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QuoteOriginally posted by Marc Sabatella Quote
Turning up the ISO increases shutter speed by *exactly* the same amount as you raised the ISO. Double the ISO, double the shutter speed. Quadruple the ISO, quadruple the shutter speed, etc. Make sure your lens is set to the largest aperture it can, and keep turning up the ISO until the shutter speed is fast enough. If you can't get it fast enugh enough at the highest ISO you have, then dial in negative exposure compensation to deliberately underexpose, and expect to need to fix that in post processing (you'll want to PP anyhow to apply some noise reduction). And then start saving for a lens with a larger maximum aperture. Meanwhile, you can also help your cause by trying to time your shots when people aren't moving quite so much.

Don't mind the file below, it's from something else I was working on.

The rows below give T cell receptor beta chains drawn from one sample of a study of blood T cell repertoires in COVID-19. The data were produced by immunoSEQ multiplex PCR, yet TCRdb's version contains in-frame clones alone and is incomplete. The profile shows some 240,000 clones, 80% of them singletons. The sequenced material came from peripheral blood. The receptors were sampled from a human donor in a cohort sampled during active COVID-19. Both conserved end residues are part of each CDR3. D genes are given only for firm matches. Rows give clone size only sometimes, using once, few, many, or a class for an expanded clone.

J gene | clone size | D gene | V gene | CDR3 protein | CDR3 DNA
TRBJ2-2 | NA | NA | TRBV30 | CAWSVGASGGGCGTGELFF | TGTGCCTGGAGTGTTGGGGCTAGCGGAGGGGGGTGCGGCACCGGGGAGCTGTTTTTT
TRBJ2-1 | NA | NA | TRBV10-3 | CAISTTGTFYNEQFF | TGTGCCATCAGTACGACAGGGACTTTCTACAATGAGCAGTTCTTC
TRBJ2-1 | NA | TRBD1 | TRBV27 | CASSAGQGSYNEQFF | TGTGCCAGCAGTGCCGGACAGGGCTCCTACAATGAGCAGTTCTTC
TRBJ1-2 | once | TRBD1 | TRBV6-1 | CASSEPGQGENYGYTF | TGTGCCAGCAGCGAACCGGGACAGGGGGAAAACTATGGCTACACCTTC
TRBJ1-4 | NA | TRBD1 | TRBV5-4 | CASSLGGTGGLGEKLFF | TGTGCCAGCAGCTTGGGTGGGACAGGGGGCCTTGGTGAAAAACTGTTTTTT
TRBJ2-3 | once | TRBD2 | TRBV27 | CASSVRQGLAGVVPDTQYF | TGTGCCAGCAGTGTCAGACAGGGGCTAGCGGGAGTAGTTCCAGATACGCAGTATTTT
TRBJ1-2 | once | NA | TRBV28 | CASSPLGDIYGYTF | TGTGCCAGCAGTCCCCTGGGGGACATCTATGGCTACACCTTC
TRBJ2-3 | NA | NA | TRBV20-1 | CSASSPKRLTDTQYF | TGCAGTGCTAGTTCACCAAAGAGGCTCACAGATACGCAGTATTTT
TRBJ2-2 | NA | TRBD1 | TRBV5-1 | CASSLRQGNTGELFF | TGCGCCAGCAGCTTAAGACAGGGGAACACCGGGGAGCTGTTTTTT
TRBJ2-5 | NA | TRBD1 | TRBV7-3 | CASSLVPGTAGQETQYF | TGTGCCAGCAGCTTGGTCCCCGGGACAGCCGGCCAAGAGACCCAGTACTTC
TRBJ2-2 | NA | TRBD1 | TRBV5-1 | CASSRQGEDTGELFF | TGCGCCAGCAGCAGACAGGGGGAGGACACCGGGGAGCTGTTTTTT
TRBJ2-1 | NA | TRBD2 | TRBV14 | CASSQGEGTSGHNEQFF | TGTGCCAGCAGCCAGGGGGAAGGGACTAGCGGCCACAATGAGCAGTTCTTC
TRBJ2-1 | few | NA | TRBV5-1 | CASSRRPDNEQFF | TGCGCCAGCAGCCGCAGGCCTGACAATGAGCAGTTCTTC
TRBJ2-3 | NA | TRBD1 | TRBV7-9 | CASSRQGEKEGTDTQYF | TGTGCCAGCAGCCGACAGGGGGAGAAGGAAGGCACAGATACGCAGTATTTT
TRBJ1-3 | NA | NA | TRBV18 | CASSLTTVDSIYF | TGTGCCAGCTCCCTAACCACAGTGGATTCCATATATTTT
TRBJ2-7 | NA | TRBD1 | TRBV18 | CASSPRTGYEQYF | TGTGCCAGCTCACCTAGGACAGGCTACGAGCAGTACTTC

I'm moving this to the beginner's forum, because I have a feeling if I don't, Gary will...
I would add to shoot RAW if you plan to deliberately underexpose...PEF or DNG...
I wish I did when I was at the Airport taking some candids. I was shooting at f/2.8 and ISO 800 for the most part. And my shutter speed was not quite were I wanted it. 'SR' is a nice feature, but a higher SS would have been better.

Last edited by arbib; 11-20-2009 at 02:41 PM. Reason: Forgot a prepossession.. again
11-20-2009, 02:47 PM   #8
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Welcome to the forum Tanya

I would advise you to use flash (or at least have it setup ready to go when you need it), bounced or wireless if possible, if the venue allows. Subjects rarely worry about the effects of flash, especially if it's not directed right into their eyes (and direct flash gives less than flattering results anyway).